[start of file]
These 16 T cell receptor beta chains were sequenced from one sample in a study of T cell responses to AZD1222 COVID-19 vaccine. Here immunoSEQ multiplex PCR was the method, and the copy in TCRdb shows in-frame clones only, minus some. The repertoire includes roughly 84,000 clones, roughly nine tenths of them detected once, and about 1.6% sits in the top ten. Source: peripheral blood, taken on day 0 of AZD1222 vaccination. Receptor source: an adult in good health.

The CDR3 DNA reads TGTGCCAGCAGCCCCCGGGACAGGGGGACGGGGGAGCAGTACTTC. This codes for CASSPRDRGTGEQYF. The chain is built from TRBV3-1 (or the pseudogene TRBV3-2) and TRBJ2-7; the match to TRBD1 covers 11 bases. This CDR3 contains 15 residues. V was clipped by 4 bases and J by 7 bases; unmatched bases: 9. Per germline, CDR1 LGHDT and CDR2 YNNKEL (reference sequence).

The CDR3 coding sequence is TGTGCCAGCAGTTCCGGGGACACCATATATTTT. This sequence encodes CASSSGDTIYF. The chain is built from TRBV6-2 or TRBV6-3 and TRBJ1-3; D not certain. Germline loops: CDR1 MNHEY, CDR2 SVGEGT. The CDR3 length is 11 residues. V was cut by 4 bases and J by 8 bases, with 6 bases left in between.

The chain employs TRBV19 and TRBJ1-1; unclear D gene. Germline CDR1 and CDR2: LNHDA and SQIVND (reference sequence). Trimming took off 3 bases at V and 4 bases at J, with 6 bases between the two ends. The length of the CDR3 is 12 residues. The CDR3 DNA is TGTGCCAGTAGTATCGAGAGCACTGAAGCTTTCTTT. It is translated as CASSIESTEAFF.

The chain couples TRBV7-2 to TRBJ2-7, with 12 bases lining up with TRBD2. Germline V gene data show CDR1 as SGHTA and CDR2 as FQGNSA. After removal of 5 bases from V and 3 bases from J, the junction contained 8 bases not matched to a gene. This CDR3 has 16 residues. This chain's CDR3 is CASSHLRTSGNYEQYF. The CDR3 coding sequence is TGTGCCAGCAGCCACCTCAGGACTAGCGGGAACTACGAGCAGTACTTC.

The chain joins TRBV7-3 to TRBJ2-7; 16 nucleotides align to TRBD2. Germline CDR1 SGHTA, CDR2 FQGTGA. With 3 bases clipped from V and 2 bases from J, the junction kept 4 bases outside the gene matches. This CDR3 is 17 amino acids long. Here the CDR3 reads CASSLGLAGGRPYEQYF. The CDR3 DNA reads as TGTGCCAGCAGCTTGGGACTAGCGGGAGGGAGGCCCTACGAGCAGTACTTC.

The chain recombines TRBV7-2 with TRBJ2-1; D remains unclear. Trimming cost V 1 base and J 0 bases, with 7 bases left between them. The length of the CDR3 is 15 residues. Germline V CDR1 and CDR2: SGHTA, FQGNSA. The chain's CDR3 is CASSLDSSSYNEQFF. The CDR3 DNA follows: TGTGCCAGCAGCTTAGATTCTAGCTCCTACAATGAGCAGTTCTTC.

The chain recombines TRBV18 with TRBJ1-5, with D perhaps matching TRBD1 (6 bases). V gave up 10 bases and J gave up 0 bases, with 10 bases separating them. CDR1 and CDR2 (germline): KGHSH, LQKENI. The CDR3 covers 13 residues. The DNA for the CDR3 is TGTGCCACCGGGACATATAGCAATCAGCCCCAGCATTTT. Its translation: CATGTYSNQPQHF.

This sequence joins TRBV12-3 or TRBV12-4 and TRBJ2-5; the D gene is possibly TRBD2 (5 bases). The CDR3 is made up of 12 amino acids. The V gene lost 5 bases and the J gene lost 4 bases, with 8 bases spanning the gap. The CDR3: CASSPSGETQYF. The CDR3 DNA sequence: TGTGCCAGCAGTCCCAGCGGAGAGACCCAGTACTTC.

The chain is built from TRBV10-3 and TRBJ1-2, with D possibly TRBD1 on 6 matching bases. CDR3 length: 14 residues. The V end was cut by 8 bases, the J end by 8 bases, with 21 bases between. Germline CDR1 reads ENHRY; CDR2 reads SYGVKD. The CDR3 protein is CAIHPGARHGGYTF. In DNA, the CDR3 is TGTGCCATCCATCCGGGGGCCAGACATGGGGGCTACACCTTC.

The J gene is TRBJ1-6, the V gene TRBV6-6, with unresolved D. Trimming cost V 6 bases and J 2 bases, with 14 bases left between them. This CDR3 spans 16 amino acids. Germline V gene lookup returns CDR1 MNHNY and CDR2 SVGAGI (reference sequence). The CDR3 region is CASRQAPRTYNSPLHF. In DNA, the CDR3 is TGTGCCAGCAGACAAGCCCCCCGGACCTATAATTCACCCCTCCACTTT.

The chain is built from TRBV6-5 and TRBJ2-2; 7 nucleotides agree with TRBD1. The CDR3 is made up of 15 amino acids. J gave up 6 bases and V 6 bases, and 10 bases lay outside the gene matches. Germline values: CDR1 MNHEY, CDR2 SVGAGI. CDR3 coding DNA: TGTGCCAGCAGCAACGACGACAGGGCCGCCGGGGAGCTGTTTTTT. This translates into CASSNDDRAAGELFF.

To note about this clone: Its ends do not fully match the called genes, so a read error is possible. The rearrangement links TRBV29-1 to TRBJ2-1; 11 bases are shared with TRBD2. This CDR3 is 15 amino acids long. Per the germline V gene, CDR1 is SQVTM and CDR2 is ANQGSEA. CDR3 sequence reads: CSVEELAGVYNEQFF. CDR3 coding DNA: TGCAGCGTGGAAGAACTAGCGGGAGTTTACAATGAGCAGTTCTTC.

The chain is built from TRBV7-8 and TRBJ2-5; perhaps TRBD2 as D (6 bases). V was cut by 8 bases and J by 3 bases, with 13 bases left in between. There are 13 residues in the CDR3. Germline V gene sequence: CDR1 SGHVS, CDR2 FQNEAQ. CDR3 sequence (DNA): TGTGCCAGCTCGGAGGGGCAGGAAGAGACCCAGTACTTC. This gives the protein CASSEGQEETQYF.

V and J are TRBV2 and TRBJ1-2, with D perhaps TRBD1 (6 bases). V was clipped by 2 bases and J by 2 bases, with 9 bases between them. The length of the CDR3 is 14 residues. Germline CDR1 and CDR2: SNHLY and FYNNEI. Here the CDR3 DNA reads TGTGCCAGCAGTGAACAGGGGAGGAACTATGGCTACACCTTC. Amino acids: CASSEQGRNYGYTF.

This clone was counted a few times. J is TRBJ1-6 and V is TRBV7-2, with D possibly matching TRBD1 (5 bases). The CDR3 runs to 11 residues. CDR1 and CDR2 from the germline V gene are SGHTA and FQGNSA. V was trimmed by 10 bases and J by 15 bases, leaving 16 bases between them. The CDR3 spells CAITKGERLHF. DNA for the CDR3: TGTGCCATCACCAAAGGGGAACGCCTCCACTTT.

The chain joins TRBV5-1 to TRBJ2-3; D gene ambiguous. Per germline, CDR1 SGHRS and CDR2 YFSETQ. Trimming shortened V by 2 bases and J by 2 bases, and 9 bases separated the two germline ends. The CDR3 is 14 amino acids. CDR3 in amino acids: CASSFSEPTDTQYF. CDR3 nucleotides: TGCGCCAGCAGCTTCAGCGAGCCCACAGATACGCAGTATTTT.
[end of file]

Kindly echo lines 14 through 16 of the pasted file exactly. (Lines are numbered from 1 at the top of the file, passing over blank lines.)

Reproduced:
The chain is built from TRBV7-8 and TRBJ2-5; perhaps TRBD2 as D (6 bases). V was cut by 8 bases and J by 3 bases, with 13 bases left in between. There are 13 residues in the CDR3. Germline V gene sequence: CDR1 SGHVS, CDR2 FQNEAQ. CDR3 sequence (DNA): TGTGCCAGCTCGGAGGGGCAGGAAGAGACCCAGTACTTC. This gives the protein CASSEGQEETQYF.

V and J are TRBV2 and TRBJ1-2, with D perhaps TRBD1 (6 bases). V was clipped by 2 bases and J by 2 bases, with 9 bases between them. The length of the CDR3 is 14 residues. Germline CDR1 and CDR2: SNHLY and FYNNEI. Here the CDR3 DNA reads TGTGCCAGCAGTGAACAGGGGAGGAACTATGGCTACACCTTC. Amino acids: CASSEQGRNYGYTF.

This clone was counted a few times. J is TRBJ1-6 and V is TRBV7-2, with D possibly matching TRBD1 (5 bases). The CDR3 runs to 11 residues. CDR1 and CDR2 from the germline V gene are SGHTA and FQGNSA. V was trimmed by 10 bases and J by 15 bases, leaving 16 bases between them. The CDR3 spells CAITKGERLHF. DNA for the CDR3: TGTGCCATCACCAAAGGGGAACGCCTCCACTTT.